Seaweed survey uncovers purple sponge off north Norfolk coast
A seaweed survey conducted off the north Norfolk coast has uncovered a purple sponge never before seen in the United Kingdom.
Surveying the North Sea at a number of locations between Northumberland and Essex over a period of 10 days earlier this month, experts also found seaweed species new to the east coast of England, including the 'reflexed grape weed' or red seaweed.
An unidentified sea-slug which is new to Norfolk was also found, while the unknown purple sponge was discovered during dives off East Runton, near Cromer.
In total The Seaweed East survey found 131 types of seaweed, including four non-native species, while starlet sea anemones, which are listed as a conservation priority in the UK, were seen along the Suffolk and Norfolk coast.
The Wildlife Trusts helped fund and coordinate Seaweed East in conjunction with Seasearch, a volunteer organisation for divers to get involved with surveying the marine wildlife they encounter in the UK.
You may also want to watch:
The project focused on seaweed but the team of surveyors – which included marine biologists, volunteer divers, a botanist and a wild food expert – used the opportunity to look at other species in the relatively unexplored waters.
Joan Edwards, head of living seas for the Wildlife Trusts, said: 'This survey has thrown up some important finds.
- 1 Norfolk wakes up to empty pumps – despite assurances of ‘ample fuel stocks’
- 2 Man dies in hospital after fight near Norfolk pub
- 3 The Bill star reveals he has moved to Norfolk and why he loves it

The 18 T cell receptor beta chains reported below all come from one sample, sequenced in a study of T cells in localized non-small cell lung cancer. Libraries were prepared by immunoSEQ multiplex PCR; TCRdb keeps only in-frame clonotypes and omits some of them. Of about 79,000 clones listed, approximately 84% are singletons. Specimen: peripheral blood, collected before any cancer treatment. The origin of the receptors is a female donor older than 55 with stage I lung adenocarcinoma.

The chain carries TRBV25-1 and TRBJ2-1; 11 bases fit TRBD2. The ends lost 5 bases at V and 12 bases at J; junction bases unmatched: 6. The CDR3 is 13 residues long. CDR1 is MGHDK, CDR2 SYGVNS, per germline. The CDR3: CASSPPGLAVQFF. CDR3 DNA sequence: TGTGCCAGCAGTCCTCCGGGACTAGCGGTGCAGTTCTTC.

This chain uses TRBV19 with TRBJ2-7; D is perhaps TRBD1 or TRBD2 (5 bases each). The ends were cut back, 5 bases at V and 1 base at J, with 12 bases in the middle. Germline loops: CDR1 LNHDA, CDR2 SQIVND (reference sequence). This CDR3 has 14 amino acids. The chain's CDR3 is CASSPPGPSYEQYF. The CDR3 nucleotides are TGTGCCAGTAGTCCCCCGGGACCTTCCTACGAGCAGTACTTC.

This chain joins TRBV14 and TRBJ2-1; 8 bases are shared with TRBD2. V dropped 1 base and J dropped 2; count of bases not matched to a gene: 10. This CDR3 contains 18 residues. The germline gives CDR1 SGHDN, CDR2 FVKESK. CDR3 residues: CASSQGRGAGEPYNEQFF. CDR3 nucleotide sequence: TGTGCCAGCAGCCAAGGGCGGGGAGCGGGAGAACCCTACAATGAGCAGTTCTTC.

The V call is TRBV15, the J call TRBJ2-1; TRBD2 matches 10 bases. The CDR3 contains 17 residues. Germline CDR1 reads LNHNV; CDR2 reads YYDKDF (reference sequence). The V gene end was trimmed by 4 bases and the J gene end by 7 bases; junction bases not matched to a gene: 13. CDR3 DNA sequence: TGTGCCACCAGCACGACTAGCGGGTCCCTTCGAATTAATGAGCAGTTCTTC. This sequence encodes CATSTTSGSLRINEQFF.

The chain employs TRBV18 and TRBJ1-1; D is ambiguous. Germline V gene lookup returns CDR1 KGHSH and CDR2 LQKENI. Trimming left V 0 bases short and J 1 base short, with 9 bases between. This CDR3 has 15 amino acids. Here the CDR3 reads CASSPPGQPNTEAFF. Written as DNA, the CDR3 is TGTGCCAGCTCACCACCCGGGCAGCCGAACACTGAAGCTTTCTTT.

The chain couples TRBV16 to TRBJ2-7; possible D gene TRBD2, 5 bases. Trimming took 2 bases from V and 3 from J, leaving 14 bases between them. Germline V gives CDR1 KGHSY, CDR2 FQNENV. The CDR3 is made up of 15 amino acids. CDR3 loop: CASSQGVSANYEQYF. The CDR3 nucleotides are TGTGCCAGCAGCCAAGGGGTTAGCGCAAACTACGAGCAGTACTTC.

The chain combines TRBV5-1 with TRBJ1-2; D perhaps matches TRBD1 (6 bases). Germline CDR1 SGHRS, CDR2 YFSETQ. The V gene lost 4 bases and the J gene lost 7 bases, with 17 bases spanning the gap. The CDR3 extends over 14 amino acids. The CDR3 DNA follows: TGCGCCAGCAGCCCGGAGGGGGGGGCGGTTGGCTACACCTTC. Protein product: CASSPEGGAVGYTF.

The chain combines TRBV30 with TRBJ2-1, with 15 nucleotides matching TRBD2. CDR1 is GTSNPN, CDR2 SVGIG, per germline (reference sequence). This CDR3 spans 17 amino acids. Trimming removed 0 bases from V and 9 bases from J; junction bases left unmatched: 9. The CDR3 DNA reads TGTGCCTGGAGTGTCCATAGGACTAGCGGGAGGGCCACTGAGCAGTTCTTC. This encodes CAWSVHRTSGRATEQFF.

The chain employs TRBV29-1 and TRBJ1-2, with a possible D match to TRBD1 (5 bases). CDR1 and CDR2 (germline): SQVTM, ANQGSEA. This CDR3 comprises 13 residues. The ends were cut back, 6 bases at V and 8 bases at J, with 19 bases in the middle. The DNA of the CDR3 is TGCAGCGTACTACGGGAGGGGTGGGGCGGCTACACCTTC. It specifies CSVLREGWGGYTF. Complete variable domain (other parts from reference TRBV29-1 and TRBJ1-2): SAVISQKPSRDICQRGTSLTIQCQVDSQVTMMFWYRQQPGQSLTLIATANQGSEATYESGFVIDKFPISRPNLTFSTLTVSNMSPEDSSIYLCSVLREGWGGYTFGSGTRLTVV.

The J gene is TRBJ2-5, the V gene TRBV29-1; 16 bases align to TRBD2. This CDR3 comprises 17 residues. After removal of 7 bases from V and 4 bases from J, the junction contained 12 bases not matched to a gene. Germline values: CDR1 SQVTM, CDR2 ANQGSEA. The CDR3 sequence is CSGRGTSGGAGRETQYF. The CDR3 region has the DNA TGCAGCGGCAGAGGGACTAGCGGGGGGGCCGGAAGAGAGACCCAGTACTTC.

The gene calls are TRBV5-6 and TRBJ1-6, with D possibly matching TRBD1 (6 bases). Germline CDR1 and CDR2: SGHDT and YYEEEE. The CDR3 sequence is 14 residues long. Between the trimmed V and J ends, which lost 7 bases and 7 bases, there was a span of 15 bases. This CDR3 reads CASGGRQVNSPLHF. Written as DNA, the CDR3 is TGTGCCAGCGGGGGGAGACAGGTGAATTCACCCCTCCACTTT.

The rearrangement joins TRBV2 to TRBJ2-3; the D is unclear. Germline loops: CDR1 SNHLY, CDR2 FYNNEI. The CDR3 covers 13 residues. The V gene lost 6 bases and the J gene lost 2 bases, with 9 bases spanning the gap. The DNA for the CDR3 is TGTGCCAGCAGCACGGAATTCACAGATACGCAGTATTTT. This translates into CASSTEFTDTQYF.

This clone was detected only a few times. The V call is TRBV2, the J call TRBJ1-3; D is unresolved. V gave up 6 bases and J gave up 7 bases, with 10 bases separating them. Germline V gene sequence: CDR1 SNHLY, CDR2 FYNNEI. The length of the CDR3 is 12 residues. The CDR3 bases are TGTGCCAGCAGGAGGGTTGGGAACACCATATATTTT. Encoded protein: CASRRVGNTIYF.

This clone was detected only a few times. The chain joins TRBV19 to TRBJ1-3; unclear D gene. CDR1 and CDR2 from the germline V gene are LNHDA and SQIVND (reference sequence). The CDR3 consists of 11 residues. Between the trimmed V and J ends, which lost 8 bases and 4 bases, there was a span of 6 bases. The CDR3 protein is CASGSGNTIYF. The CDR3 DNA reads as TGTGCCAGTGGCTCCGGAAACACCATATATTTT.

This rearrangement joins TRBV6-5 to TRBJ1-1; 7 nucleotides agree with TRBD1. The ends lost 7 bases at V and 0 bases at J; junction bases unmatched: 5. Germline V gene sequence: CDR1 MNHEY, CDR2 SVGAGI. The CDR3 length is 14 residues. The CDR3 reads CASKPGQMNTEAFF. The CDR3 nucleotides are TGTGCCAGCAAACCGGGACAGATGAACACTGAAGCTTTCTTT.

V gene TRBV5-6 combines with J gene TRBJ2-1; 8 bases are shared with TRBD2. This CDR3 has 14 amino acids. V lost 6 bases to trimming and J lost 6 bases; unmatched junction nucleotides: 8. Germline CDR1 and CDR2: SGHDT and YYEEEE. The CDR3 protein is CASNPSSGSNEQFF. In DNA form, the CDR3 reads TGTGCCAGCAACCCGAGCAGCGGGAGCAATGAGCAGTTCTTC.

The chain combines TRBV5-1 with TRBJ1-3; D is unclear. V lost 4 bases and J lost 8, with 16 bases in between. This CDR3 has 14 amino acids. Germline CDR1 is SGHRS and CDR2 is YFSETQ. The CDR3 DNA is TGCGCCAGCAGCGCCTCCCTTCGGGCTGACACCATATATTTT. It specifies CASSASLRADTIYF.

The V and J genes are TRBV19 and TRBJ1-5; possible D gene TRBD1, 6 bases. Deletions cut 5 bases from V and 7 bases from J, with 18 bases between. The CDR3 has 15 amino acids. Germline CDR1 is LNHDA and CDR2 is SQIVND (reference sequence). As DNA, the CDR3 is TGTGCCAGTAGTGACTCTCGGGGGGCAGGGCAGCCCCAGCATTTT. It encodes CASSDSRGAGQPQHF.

- 4 Queues form at Norfolk petrol stations - despite reassurances over stock
- 5 Huge seaside home with indoor pool for sale for £600,000
- 6 How farm shop grew from honesty-box shed to £1.2m turnover
- 7 Why has a golden dome appeared in this Norfolk town?
- 8 Petrol station queues causing rush-hour delays
- 9 Dramatic pictures as huge barn fire breaks out near coast
- 10 SOLD! Royal Arcade goes for £2m MORE than guide price
'Although the main objective was to survey seaweed, the team took advantage of being in a relatively unexplored environment to survey other species, resulting in the sponge discovery off Norfolk.
'The samples and results are still awaiting full analysis. We have no doubt that once this is done they'll form a crucial part of our knowledge base around what's living in the North Sea off the east coast of England.'
The information gathered from the research – along with a Wildlife Trusts scheme to analyse nature on the shoreline – could be used in the future to help identify areas of special importance for marine life above and below the sea surface.